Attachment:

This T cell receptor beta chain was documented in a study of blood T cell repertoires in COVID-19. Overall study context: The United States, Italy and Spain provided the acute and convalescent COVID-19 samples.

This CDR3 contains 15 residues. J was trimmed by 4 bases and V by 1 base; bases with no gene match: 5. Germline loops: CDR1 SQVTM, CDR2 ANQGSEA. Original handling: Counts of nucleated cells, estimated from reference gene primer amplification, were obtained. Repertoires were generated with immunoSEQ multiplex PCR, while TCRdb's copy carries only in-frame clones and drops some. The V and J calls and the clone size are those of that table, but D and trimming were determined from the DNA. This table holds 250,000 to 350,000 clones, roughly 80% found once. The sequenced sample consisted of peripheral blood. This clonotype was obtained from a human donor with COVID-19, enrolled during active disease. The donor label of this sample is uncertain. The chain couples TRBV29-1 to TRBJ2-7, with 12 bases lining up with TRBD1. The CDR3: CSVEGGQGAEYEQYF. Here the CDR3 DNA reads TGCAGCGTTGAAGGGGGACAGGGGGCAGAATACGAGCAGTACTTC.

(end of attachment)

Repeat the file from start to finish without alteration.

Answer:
This T cell receptor beta chain was documented in a study of blood T cell repertoires in COVID-19. Overall study context: The United States, Italy and Spain provided the acute and convalescent COVID-19 samples.

This CDR3 contains 15 residues. J was trimmed by 4 bases and V by 1 base; bases with no gene match: 5. Germline loops: CDR1 SQVTM, CDR2 ANQGSEA. Original handling: Counts of nucleated cells, estimated from reference gene primer amplification, were obtained. Repertoires were generated with immunoSEQ multiplex PCR, while TCRdb's copy carries only in-frame clones and drops some. The V and J calls and the clone size are those of that table, but D and trimming were determined from the DNA. This table holds 250,000 to 350,000 clones, roughly 80% found once. The sequenced sample consisted of peripheral blood. This clonotype was obtained from a human donor with COVID-19, enrolled during active disease. The donor label of this sample is uncertain. The chain couples TRBV29-1 to TRBJ2-7, with 12 bases lining up with TRBD1. The CDR3: CSVEGGQGAEYEQYF. Here the CDR3 DNA reads TGCAGCGTTGAAGGGGGACAGGGGGCAGAATACGAGCAGTACTTC.